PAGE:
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PDF 3.5 MB
DOI: http://dx.doi.org/10.7551/978-0-262-32621-6-ch041
Pages 247-254
First published 30 July 2014

Adapting Morphology to Multiple Tasks in Evolved Virtual Creatures

Dan Lessin, Don Fussell, and Risto Miikkulainen

Abstract (Excerpt)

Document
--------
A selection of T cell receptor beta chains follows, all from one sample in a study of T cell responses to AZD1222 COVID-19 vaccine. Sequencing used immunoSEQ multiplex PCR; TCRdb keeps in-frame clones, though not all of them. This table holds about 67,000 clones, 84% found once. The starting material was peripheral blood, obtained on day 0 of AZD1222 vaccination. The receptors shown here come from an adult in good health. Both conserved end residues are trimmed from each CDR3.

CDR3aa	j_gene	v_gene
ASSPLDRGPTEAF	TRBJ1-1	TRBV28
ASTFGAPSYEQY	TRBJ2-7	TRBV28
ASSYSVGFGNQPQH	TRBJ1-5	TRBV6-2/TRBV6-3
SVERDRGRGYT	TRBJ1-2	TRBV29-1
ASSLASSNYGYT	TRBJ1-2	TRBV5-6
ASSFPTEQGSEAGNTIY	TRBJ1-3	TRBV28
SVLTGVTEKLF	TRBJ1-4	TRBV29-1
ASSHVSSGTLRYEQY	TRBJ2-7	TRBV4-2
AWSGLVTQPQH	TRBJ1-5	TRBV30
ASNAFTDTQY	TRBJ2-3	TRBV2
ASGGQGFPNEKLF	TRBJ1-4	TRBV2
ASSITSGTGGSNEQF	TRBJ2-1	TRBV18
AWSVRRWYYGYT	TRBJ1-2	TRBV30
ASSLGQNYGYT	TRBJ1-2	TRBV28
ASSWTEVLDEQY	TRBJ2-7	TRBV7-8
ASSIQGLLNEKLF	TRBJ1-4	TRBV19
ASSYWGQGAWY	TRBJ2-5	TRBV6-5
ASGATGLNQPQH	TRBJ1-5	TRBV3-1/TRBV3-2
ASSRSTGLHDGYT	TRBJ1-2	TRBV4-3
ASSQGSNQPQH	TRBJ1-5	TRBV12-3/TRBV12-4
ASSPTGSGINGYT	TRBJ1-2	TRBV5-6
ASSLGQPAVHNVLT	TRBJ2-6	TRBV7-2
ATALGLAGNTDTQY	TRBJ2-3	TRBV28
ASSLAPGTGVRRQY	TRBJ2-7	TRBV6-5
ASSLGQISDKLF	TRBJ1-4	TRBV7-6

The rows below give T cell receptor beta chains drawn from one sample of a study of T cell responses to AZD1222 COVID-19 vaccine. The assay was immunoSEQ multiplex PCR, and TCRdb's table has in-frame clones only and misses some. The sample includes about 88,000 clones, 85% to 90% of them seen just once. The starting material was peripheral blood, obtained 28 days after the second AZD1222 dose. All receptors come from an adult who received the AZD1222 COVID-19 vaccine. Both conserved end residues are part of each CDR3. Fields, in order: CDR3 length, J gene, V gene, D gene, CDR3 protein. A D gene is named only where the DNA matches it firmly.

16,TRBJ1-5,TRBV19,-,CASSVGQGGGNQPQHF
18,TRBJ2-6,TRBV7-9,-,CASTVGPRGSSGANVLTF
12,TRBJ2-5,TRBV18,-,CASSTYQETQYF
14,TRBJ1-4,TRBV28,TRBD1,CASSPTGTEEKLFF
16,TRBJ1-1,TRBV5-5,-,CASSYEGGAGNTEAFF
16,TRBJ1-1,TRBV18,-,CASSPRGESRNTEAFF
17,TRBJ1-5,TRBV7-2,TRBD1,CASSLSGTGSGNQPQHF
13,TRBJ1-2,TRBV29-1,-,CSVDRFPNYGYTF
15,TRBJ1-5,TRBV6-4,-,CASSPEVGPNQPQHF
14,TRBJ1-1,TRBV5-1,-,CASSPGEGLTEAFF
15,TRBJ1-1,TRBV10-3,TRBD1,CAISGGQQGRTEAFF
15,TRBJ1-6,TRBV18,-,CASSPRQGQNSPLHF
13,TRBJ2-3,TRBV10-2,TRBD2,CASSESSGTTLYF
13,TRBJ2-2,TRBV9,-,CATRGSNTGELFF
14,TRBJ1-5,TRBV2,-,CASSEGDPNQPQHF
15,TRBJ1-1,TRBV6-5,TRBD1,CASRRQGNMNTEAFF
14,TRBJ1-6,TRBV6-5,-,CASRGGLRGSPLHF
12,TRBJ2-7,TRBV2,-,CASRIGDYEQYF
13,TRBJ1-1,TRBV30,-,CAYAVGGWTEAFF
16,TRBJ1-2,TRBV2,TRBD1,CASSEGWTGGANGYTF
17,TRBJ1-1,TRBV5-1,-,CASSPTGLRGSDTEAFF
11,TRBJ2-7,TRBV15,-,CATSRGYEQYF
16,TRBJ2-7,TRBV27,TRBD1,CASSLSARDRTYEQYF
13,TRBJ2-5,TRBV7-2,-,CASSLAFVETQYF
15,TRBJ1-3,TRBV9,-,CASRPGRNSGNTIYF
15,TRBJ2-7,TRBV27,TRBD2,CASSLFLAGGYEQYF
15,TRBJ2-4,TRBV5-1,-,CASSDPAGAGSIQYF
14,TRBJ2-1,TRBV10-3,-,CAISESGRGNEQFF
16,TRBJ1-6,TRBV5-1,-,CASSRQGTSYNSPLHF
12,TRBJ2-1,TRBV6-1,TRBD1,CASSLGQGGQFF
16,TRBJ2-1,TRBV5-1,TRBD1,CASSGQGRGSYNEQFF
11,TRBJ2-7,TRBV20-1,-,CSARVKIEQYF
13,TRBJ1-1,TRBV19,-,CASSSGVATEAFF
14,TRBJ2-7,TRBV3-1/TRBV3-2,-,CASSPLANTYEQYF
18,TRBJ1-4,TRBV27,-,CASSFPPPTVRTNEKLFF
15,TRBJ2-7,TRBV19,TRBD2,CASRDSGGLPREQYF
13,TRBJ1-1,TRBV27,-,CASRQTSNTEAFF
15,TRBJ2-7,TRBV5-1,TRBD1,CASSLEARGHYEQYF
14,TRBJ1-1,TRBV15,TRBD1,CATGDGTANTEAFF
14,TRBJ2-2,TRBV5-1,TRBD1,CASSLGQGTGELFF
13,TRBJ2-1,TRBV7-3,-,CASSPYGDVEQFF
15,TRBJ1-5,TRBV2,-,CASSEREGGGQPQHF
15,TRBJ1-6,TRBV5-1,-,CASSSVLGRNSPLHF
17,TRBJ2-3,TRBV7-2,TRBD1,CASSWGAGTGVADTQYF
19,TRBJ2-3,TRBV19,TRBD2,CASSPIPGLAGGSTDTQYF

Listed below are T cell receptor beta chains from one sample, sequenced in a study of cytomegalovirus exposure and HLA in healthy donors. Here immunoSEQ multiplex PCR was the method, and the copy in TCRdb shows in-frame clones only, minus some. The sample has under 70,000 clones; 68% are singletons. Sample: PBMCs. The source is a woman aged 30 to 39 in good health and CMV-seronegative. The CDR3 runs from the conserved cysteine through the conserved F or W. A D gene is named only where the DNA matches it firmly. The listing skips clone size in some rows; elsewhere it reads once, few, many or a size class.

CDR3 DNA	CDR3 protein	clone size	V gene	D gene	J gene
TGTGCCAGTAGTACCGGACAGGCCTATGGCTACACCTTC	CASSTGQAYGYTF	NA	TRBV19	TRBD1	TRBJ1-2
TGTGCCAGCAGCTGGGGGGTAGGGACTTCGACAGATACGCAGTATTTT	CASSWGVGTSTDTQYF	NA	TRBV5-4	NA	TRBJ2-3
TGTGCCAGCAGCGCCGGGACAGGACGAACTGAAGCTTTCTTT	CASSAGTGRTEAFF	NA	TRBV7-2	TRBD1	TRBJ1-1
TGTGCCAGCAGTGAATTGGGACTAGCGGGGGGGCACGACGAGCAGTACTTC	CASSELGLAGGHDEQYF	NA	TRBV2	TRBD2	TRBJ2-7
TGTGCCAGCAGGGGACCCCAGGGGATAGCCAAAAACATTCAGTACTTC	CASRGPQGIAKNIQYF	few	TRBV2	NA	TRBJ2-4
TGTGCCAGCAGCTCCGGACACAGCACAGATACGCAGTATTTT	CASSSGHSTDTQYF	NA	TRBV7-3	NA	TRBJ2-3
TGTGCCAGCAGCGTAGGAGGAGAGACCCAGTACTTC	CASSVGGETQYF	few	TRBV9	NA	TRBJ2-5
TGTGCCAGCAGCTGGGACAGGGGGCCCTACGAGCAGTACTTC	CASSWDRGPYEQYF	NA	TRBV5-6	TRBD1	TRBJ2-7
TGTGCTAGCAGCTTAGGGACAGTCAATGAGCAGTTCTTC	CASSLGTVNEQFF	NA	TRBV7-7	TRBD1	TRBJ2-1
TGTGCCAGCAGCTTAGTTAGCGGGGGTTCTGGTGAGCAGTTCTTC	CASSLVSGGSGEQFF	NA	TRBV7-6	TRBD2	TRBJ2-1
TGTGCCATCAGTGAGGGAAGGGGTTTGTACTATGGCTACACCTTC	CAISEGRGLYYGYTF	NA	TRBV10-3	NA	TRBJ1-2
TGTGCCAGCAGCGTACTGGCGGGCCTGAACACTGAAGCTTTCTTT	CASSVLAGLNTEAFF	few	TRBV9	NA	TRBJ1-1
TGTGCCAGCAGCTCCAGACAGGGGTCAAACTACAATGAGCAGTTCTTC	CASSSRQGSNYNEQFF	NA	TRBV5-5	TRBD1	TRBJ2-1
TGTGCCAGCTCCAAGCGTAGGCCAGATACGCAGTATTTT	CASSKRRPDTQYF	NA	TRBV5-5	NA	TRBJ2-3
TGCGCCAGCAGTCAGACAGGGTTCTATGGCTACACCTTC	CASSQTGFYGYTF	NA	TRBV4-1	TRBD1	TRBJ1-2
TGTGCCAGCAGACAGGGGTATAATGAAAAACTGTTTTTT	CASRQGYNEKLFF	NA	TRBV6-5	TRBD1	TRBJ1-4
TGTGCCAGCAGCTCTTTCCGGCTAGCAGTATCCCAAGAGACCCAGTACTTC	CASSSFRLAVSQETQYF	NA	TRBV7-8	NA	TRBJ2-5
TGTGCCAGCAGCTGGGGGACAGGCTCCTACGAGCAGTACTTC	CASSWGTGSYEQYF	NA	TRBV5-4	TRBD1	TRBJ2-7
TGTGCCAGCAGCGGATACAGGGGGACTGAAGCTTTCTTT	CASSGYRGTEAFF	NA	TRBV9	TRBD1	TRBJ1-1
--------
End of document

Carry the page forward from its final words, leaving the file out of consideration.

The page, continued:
The ESP method for evolving virtual creatures (Lessin et al., 2013) consisted of an encapsulation mechanism to preserve learned skills, a human-designed syllabus to build higherlevel skills by combining lower-level skills systematically, and a pandemonium mechanism to resolve conflicts between encapsulated skills in a single creature's brain. Previous work with ESP showed that it is possible to evolve much more complex behavior than before, even when fundamental morphology (i.e., skeletal segments and joints) was evolved only for the first skill. This paper introduces a more general form of ESP in which full morphological development can continue beyond the first skill, allowing creatures to adapt their morphology to multiple tasks. This extension increases the variety and quality of evolved creature results significantly, while maintaining the original ESP system's ability to incrementally develop complex behaviors from a sequence of simpler learning tasks. In the future, this method should make it possible to build EVCs with complex and believable behavior.